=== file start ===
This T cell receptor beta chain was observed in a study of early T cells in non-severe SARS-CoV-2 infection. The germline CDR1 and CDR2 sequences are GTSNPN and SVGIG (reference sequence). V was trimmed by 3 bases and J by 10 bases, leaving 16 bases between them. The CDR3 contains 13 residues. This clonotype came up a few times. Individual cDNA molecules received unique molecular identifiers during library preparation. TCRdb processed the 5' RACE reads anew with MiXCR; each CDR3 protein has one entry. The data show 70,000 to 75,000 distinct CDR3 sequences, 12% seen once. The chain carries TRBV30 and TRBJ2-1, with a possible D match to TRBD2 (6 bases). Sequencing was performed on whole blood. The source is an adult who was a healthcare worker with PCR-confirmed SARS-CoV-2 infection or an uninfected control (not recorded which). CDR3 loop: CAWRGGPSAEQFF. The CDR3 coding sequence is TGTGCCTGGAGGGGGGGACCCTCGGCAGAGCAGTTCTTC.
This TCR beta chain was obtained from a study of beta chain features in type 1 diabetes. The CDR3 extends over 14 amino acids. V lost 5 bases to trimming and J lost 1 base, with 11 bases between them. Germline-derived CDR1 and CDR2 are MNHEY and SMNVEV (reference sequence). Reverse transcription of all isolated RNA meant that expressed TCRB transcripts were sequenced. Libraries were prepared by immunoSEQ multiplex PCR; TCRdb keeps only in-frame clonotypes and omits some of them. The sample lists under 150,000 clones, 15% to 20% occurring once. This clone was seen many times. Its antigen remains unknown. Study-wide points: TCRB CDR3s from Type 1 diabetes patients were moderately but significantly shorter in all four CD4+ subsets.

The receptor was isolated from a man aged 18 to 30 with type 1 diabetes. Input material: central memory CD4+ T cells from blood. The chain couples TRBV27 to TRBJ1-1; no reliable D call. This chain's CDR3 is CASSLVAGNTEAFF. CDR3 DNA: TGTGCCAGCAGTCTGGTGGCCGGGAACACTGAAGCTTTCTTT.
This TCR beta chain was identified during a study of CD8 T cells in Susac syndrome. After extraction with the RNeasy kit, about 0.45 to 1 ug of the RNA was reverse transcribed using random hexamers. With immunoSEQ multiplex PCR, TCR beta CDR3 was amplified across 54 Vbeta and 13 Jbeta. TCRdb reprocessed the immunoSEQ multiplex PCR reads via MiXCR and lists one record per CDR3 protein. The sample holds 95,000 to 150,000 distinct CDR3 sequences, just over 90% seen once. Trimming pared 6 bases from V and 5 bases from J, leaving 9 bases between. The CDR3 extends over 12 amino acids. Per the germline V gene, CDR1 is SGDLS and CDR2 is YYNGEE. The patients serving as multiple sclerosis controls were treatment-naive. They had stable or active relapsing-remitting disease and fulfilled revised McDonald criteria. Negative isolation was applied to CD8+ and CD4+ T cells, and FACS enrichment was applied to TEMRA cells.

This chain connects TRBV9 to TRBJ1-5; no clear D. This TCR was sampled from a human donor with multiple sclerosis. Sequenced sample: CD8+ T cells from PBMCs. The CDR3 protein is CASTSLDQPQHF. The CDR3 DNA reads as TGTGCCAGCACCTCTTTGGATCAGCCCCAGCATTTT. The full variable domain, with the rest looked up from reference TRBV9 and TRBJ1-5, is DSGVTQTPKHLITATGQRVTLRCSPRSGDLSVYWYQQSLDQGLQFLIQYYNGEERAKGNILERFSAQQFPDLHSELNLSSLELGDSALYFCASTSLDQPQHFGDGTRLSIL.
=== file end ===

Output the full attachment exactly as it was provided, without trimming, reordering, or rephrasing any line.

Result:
This T cell receptor beta chain was observed in a study of early T cells in non-severe SARS-CoV-2 infection. The germline CDR1 and CDR2 sequences are GTSNPN and SVGIG (reference sequence). V was trimmed by 3 bases and J by 10 bases, leaving 16 bases between them. The CDR3 contains 13 residues. This clonotype came up a few times. Individual cDNA molecules received unique molecular identifiers during library preparation. TCRdb processed the 5' RACE reads anew with MiXCR; each CDR3 protein has one entry. The data show 70,000 to 75,000 distinct CDR3 sequences, 12% seen once. The chain carries TRBV30 and TRBJ2-1, with a possible D match to TRBD2 (6 bases). Sequencing was performed on whole blood. The source is an adult who was a healthcare worker with PCR-confirmed SARS-CoV-2 infection or an uninfected control (not recorded which). CDR3 loop: CAWRGGPSAEQFF. The CDR3 coding sequence is TGTGCCTGGAGGGGGGGACCCTCGGCAGAGCAGTTCTTC.
This TCR beta chain was obtained from a study of beta chain features in type 1 diabetes. The CDR3 extends over 14 amino acids. V lost 5 bases to trimming and J lost 1 base, with 11 bases between them. Germline-derived CDR1 and CDR2 are MNHEY and SMNVEV (reference sequence). Reverse transcription of all isolated RNA meant that expressed TCRB transcripts were sequenced. Libraries were prepared by immunoSEQ multiplex PCR; TCRdb keeps only in-frame clonotypes and omits some of them. The sample lists under 150,000 clones, 15% to 20% occurring once. This clone was seen many times. Its antigen remains unknown. Study-wide points: TCRB CDR3s from Type 1 diabetes patients were moderately but significantly shorter in all four CD4+ subsets.

The receptor was isolated from a man aged 18 to 30 with type 1 diabetes. Input material: central memory CD4+ T cells from blood. The chain couples TRBV27 to TRBJ1-1; no reliable D call. This chain's CDR3 is CASSLVAGNTEAFF. CDR3 DNA: TGTGCCAGCAGTCTGGTGGCCGGGAACACTGAAGCTTTCTTT.
This TCR beta chain was identified during a study of CD8 T cells in Susac syndrome. After extraction with the RNeasy kit, about 0.45 to 1 ug of the RNA was reverse transcribed using random hexamers. With immunoSEQ multiplex PCR, TCR beta CDR3 was amplified across 54 Vbeta and 13 Jbeta. TCRdb reprocessed the immunoSEQ multiplex PCR reads via MiXCR and lists one record per CDR3 protein. The sample holds 95,000 to 150,000 distinct CDR3 sequences, just over 90% seen once. Trimming pared 6 bases from V and 5 bases from J, leaving 9 bases between. The CDR3 extends over 12 amino acids. Per the germline V gene, CDR1 is SGDLS and CDR2 is YYNGEE. The patients serving as multiple sclerosis controls were treatment-naive. They had stable or active relapsing-remitting disease and fulfilled revised McDonald criteria. Negative isolation was applied to CD8+ and CD4+ T cells, and FACS enrichment was applied to TEMRA cells.

This chain connects TRBV9 to TRBJ1-5; no clear D. This TCR was sampled from a human donor with multiple sclerosis. Sequenced sample: CD8+ T cells from PBMCs. The CDR3 protein is CASTSLDQPQHF. The CDR3 DNA reads as TGTGCCAGCACCTCTTTGGATCAGCCCCAGCATTTT. The full variable domain, with the rest looked up from reference TRBV9 and TRBJ1-5, is DSGVTQTPKHLITATGQRVTLRCSPRSGDLSVYWYQQSLDQGLQFLIQYYNGEERAKGNILERFSAQQFPDLHSELNLSSLELGDSALYFCASTSLDQPQHFGDGTRLSIL.